The teams and their projects

Team 1 – Slow Fashion app, ‘Refovo’ 

Dana Alismail (Earth Sciences), Lumi Long (Maths), Ruby Page, Weronika Stelmach and William Terry-Wright (all Chemistry). 

The team had addressed the challenge ‘App design for sustainability’, through a slow-fashion app, ‘Refovo’. With the aim of helping the student community reduce consumption of new clothing, the app enabled users to digitise their wardrobe, then virtually try on and swap clothes, while sharing outfits, designs and projects.  

As well as winning the top prize of £5000, the team were awarded a tour of the haptic and hand tracking tech company Ultraleap. Our picture shows Lumi, William and Weronika with Rowena Innocent, Aegis Professor and SVP Engineering at Ultraleap.

Team 2 – Secure Clock Synchronisation 

Alyaa Abdullah (Earth Sciences), Fuad Jamari (Maths), Leo Tay (Physics) and Ain Ahmad Makinudin (Physics).  

The team tackled the problem of synchronising clocks across various applications in the face of security attacks, considering the different types of attack that could occur and the ways in which they could be avoided. 

They were awarded an experience day visit to the STFC Research and Innovation Campus at Harwell, donated by the Director of the National Quantum Computing Centre, Aegis Professor Michael Cuthbert, pictured here with the team.

Team 4 – Sustainability app, ‘EcoExchange’ 

Eve Evan Perks, Giocomo Rossetti and Eden Simkins (Physics) and Lam Phong Nguyen Dang (Maths). 

Team 4 also took on the challenge ‘App Design for Sustainability’, proposing ‘EcoExchange’, an app that would reduce waste by helping students sell, buy, rent and share items such as furniture, textbooks and games. 

The team won an experience visit to Infinitesima, a company that manufactures high speed microscopes for the semiconductor industry. The visit was donated by Aegis Professor Andy Humphris, CTO of Infinitesima. The team are pictured here with Professor David Manley, Dean of Science and Engineering.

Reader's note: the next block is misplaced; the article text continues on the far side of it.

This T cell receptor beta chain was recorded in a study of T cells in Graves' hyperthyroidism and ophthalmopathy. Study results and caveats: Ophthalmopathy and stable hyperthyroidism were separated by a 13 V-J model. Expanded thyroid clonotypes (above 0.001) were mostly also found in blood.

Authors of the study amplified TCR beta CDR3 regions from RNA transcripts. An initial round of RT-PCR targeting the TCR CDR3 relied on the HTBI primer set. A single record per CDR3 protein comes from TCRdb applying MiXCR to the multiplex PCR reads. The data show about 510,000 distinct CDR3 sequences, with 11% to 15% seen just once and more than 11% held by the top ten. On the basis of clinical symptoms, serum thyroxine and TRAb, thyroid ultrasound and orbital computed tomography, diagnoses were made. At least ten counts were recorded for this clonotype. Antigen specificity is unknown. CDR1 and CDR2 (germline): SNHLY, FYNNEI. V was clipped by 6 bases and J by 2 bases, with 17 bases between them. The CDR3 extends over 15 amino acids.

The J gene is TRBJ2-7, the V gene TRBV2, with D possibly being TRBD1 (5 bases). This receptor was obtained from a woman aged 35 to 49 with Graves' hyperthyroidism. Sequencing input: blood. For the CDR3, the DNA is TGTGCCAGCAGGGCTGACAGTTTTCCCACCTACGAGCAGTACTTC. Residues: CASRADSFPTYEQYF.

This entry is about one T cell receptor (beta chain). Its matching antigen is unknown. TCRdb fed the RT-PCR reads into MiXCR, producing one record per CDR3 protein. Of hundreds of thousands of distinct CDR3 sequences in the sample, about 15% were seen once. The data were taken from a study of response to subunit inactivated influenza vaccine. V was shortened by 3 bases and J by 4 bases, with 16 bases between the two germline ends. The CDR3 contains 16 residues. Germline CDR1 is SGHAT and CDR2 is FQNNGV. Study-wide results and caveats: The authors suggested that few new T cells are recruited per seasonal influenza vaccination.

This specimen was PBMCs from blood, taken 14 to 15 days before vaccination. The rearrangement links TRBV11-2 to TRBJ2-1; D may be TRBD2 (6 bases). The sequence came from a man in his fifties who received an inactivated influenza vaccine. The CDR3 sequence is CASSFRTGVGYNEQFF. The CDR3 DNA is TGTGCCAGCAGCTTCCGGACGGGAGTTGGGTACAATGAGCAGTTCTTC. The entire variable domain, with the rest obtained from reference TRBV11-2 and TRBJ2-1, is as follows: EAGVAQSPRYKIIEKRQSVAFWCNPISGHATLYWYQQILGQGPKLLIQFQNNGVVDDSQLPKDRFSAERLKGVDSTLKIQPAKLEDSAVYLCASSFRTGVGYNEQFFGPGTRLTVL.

Team 5 – Electricity & water from oil fields and saline aquifers.  

James Mallord, Isobel Sargeant and Pippa Baugh (Physics) and Louisa Lou (Earth Sciences) 

In answering the question, ‘Is the Future of Geothermal Energy Hidden in Oil Wells?’, Team 4 considered the possibility of repurposing oil wells as geothermal heat sources, and developed a prototype software for companies to determine the suitability of oil fields for geothermal energy. 

The team won an experience visit to Lucideon, an international materials design, development and commercialisation consultancy, donated by Lucideon’s Chief Strategy Officer, Aegis Professor Anike Te. Anike is pictured here with James, Pippa and Isobel.

Team 6 – The world – a pollinator’s perspective 

Sophie Worsfold (Mathematics), Katie Whitelock (Maths) and Finn Holden (Physics) 

Team 6 proposed a possible solution to declining bee populations; provide the perfect nestbox. Their high-tech design could identify species through picking up individual wingbeat signatures, and use genetic algorithms to determine which boxes were most attractive. 

The team won an experience visit to the Met Office, donated by Aegis Professor Albert Klein Tank, Director of the Met Office Hadley Centre for Climate Science and Services, who is pictured here with the team.

Team 9 – The Copper Challenge 

Karina Dalgedaite, Tom Braithwaite and Almudena Ravelo Guedez (Chemistry), and Ben Burton (Earth Sciences) 

There is a growing gap between the supply and demand of copper. Team 9 identified alternatives, including carbon nanotubes, and areas where copper could be recycled and recovered. They also proposed a smartphone app that would help to educate people about the problem. 

The team won an experience day visit to the STFC Research and Innovation Campus at Harwell, donated by the Director of the National Quantum Computing Centre, Aegis Professor Michael Cuthbert. Our picture shows Karina, Ben, Almudena and Tom with their poster.